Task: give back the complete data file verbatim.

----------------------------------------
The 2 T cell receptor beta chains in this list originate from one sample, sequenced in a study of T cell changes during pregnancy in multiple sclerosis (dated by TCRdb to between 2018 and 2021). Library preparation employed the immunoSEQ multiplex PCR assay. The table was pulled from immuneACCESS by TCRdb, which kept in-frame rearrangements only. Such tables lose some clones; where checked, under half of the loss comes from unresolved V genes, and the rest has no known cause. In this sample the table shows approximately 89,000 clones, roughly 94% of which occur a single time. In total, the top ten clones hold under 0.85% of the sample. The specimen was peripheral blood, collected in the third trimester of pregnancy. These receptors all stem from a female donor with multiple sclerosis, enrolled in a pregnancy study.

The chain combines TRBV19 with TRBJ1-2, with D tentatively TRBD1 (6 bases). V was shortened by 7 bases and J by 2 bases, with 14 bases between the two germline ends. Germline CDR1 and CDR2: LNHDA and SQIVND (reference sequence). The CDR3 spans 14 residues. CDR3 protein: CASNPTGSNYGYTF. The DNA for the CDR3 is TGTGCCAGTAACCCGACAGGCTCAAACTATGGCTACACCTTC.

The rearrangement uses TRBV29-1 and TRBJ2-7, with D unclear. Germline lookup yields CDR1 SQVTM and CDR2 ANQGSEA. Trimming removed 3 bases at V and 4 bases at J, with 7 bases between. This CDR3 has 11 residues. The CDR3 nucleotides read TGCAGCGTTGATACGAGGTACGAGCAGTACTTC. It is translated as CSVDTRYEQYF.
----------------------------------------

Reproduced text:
The 2 T cell receptor beta chains in this list originate from one sample, sequenced in a study of T cell changes during pregnancy in multiple sclerosis (dated by TCRdb to between 2018 and 2021). Library preparation employed the immunoSEQ multiplex PCR assay. The table was pulled from immuneACCESS by TCRdb, which kept in-frame rearrangements only. Such tables lose some clones; where checked, under half of the loss comes from unresolved V genes, and the rest has no known cause. In this sample the table shows approximately 89,000 clones, roughly 94% of which occur a single time. In total, the top ten clones hold under 0.85% of the sample. The specimen was peripheral blood, collected in the third trimester of pregnancy. These receptors all stem from a female donor with multiple sclerosis, enrolled in a pregnancy study.

The chain combines TRBV19 with TRBJ1-2, with D tentatively TRBD1 (6 bases). V was shortened by 7 bases and J by 2 bases, with 14 bases between the two germline ends. Germline CDR1 and CDR2: LNHDA and SQIVND (reference sequence). The CDR3 spans 14 residues. CDR3 protein: CASNPTGSNYGYTF. The DNA for the CDR3 is TGTGCCAGTAACCCGACAGGCTCAAACTATGGCTACACCTTC.

The rearrangement uses TRBV29-1 and TRBJ2-7, with D unclear. Germline lookup yields CDR1 SQVTM and CDR2 ANQGSEA. Trimming removed 3 bases at V and 4 bases at J, with 7 bases between. This CDR3 has 11 residues. The CDR3 nucleotides read TGCAGCGTTGATACGAGGTACGAGCAGTACTTC. It is translated as CSVDTRYEQYF.